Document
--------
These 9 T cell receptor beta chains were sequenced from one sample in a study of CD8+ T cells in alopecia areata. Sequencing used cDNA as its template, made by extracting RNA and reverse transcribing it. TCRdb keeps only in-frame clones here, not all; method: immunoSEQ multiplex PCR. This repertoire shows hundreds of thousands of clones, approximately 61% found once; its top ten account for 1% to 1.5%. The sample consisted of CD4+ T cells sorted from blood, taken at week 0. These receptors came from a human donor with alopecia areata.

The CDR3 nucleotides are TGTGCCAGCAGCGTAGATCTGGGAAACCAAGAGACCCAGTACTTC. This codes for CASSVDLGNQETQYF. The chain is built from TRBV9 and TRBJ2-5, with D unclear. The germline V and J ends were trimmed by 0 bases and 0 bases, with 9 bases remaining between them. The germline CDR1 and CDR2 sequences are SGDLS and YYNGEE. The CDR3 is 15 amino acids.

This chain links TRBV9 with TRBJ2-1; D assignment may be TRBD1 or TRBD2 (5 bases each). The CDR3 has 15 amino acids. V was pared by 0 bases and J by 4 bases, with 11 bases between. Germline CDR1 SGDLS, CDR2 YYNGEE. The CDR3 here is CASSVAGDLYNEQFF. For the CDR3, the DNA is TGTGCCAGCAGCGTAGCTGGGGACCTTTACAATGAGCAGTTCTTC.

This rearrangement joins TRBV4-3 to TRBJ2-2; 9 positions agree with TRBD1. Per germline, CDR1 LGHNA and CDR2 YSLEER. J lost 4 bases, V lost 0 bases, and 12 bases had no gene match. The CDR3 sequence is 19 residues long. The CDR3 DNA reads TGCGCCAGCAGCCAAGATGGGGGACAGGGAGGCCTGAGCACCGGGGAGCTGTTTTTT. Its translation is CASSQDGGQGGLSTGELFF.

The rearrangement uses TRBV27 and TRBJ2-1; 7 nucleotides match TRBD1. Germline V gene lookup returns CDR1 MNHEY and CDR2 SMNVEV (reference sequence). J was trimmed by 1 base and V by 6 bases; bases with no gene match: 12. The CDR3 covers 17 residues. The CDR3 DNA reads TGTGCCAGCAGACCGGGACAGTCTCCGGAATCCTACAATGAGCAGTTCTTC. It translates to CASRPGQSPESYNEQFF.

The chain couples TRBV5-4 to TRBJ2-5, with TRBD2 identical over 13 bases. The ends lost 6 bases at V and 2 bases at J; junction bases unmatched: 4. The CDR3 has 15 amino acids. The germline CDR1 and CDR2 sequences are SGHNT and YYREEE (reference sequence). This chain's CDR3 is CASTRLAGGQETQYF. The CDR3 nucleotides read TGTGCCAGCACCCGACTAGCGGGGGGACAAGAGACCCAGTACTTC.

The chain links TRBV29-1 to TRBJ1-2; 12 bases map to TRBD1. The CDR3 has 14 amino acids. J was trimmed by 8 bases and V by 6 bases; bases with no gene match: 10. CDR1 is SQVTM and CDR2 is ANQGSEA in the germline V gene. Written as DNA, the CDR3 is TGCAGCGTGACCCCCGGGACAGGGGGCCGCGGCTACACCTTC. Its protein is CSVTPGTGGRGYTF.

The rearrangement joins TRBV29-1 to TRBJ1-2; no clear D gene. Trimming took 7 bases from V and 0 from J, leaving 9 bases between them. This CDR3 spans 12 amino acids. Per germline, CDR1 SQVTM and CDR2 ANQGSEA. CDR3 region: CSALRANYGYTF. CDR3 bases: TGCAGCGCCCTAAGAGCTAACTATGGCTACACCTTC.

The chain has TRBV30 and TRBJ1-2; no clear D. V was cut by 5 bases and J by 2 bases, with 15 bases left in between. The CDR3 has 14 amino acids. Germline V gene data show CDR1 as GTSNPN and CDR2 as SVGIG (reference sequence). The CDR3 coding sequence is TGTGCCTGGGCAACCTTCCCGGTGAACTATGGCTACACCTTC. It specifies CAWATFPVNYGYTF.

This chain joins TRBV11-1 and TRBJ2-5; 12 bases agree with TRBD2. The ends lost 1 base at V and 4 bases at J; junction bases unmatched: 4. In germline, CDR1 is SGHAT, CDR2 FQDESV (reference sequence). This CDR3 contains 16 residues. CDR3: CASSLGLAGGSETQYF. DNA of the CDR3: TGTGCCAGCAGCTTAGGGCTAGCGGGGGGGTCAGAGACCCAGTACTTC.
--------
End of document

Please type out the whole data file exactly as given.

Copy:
These 9 T cell receptor beta chains were sequenced from one sample in a study of CD8+ T cells in alopecia areata. Sequencing used cDNA as its template, made by extracting RNA and reverse transcribing it. TCRdb keeps only in-frame clones here, not all; method: immunoSEQ multiplex PCR. This repertoire shows hundreds of thousands of clones, approximately 61% found once; its top ten account for 1% to 1.5%. The sample consisted of CD4+ T cells sorted from blood, taken at week 0. These receptors came from a human donor with alopecia areata.

The CDR3 nucleotides are TGTGCCAGCAGCGTAGATCTGGGAAACCAAGAGACCCAGTACTTC. This codes for CASSVDLGNQETQYF. The chain is built from TRBV9 and TRBJ2-5, with D unclear. The germline V and J ends were trimmed by 0 bases and 0 bases, with 9 bases remaining between them. The germline CDR1 and CDR2 sequences are SGDLS and YYNGEE. The CDR3 is 15 amino acids.

This chain links TRBV9 with TRBJ2-1; D assignment may be TRBD1 or TRBD2 (5 bases each). The CDR3 has 15 amino acids. V was pared by 0 bases and J by 4 bases, with 11 bases between. Germline CDR1 SGDLS, CDR2 YYNGEE. The CDR3 here is CASSVAGDLYNEQFF. For the CDR3, the DNA is TGTGCCAGCAGCGTAGCTGGGGACCTTTACAATGAGCAGTTCTTC.

This rearrangement joins TRBV4-3 to TRBJ2-2; 9 positions agree with TRBD1. Per germline, CDR1 LGHNA and CDR2 YSLEER. J lost 4 bases, V lost 0 bases, and 12 bases had no gene match. The CDR3 sequence is 19 residues long. The CDR3 DNA reads TGCGCCAGCAGCCAAGATGGGGGACAGGGAGGCCTGAGCACCGGGGAGCTGTTTTTT. Its translation is CASSQDGGQGGLSTGELFF.

The rearrangement uses TRBV27 and TRBJ2-1; 7 nucleotides match TRBD1. Germline V gene lookup returns CDR1 MNHEY and CDR2 SMNVEV (reference sequence). J was trimmed by 1 base and V by 6 bases; bases with no gene match: 12. The CDR3 covers 17 residues. The CDR3 DNA reads TGTGCCAGCAGACCGGGACAGTCTCCGGAATCCTACAATGAGCAGTTCTTC. It translates to CASRPGQSPESYNEQFF.

The chain couples TRBV5-4 to TRBJ2-5, with TRBD2 identical over 13 bases. The ends lost 6 bases at V and 2 bases at J; junction bases unmatched: 4. The CDR3 has 15 amino acids. The germline CDR1 and CDR2 sequences are SGHNT and YYREEE (reference sequence). This chain's CDR3 is CASTRLAGGQETQYF. The CDR3 nucleotides read TGTGCCAGCACCCGACTAGCGGGGGGACAAGAGACCCAGTACTTC.

The chain links TRBV29-1 to TRBJ1-2; 12 bases map to TRBD1. The CDR3 has 14 amino acids. J was trimmed by 8 bases and V by 6 bases; bases with no gene match: 10. CDR1 is SQVTM and CDR2 is ANQGSEA in the germline V gene. Written as DNA, the CDR3 is TGCAGCGTGACCCCCGGGACAGGGGGCCGCGGCTACACCTTC. Its protein is CSVTPGTGGRGYTF.

The rearrangement joins TRBV29-1 to TRBJ1-2; no clear D gene. Trimming took 7 bases from V and 0 from J, leaving 9 bases between them. This CDR3 spans 12 amino acids. Per germline, CDR1 SQVTM and CDR2 ANQGSEA. CDR3 region: CSALRANYGYTF. CDR3 bases: TGCAGCGCCCTAAGAGCTAACTATGGCTACACCTTC.

The chain has TRBV30 and TRBJ1-2; no clear D. V was cut by 5 bases and J by 2 bases, with 15 bases left in between. The CDR3 has 14 amino acids. Germline V gene data show CDR1 as GTSNPN and CDR2 as SVGIG (reference sequence). The CDR3 coding sequence is TGTGCCTGGGCAACCTTCCCGGTGAACTATGGCTACACCTTC. It specifies CAWATFPVNYGYTF.

This chain joins TRBV11-1 and TRBJ2-5; 12 bases agree with TRBD2. The ends lost 1 base at V and 4 bases at J; junction bases unmatched: 4. In germline, CDR1 is SGHAT, CDR2 FQDESV (reference sequence). This CDR3 contains 16 residues. CDR3: CASSLGLAGGSETQYF. DNA of the CDR3: TGTGCCAGCAGCTTAGGGCTAGCGGGGGGGTCAGAGACCCAGTACTTC.